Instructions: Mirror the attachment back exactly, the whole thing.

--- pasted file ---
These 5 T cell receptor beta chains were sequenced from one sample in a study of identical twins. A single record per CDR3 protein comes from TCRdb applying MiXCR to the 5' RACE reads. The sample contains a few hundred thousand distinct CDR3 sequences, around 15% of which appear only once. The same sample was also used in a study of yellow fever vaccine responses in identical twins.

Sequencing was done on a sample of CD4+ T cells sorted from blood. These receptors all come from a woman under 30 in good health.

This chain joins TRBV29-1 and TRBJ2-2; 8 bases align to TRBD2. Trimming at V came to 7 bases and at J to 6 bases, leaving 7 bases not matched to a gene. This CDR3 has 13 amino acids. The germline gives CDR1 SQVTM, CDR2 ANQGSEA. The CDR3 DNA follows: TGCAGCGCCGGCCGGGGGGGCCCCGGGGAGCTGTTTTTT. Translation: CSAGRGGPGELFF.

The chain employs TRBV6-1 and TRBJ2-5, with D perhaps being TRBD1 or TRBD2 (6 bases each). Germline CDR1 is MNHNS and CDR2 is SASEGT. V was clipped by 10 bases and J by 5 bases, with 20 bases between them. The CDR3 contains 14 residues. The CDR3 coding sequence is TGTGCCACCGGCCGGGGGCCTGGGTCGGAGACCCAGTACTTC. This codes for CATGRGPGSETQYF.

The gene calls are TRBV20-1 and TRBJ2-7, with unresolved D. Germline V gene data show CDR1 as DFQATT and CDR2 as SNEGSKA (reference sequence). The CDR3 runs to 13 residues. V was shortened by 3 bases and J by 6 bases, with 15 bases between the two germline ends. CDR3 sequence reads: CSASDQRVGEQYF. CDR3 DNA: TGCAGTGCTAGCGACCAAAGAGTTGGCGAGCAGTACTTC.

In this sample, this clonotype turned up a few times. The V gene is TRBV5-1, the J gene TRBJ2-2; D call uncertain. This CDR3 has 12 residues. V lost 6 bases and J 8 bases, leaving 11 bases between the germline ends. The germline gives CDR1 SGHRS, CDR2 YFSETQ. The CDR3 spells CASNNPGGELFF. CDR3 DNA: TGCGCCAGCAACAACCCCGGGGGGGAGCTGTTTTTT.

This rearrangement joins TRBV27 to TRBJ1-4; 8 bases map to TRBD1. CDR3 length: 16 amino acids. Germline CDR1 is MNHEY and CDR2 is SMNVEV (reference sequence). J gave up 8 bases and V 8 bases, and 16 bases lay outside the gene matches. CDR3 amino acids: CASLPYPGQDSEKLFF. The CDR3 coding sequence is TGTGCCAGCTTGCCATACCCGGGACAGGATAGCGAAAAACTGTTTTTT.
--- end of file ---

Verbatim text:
These 5 T cell receptor beta chains were sequenced from one sample in a study of identical twins. A single record per CDR3 protein comes from TCRdb applying MiXCR to the 5' RACE reads. The sample contains a few hundred thousand distinct CDR3 sequences, around 15% of which appear only once. The same sample was also used in a study of yellow fever vaccine responses in identical twins.

Sequencing was done on a sample of CD4+ T cells sorted from blood. These receptors all come from a woman under 30 in good health.

This chain joins TRBV29-1 and TRBJ2-2; 8 bases align to TRBD2. Trimming at V came to 7 bases and at J to 6 bases, leaving 7 bases not matched to a gene. This CDR3 has 13 amino acids. The germline gives CDR1 SQVTM, CDR2 ANQGSEA. The CDR3 DNA follows: TGCAGCGCCGGCCGGGGGGGCCCCGGGGAGCTGTTTTTT. Translation: CSAGRGGPGELFF.

The chain employs TRBV6-1 and TRBJ2-5, with D perhaps being TRBD1 or TRBD2 (6 bases each). Germline CDR1 is MNHNS and CDR2 is SASEGT. V was clipped by 10 bases and J by 5 bases, with 20 bases between them. The CDR3 contains 14 residues. The CDR3 coding sequence is TGTGCCACCGGCCGGGGGCCTGGGTCGGAGACCCAGTACTTC. This codes for CATGRGPGSETQYF.

The gene calls are TRBV20-1 and TRBJ2-7, with unresolved D. Germline V gene data show CDR1 as DFQATT and CDR2 as SNEGSKA (reference sequence). The CDR3 runs to 13 residues. V was shortened by 3 bases and J by 6 bases, with 15 bases between the two germline ends. CDR3 sequence reads: CSASDQRVGEQYF. CDR3 DNA: TGCAGTGCTAGCGACCAAAGAGTTGGCGAGCAGTACTTC.

In this sample, this clonotype turned up a few times. The V gene is TRBV5-1, the J gene TRBJ2-2; D call uncertain. This CDR3 has 12 residues. V lost 6 bases and J 8 bases, leaving 11 bases between the germline ends. The germline gives CDR1 SGHRS, CDR2 YFSETQ. The CDR3 spells CASNNPGGELFF. CDR3 DNA: TGCGCCAGCAACAACCCCGGGGGGGAGCTGTTTTTT.

This rearrangement joins TRBV27 to TRBJ1-4; 8 bases map to TRBD1. CDR3 length: 16 amino acids. Germline CDR1 is MNHEY and CDR2 is SMNVEV (reference sequence). J gave up 8 bases and V 8 bases, and 16 bases lay outside the gene matches. CDR3 amino acids: CASLPYPGQDSEKLFF. The CDR3 coding sequence is TGTGCCAGCTTGCCATACCCGGGACAGGATAGCGAAAAACTGTTTTTT.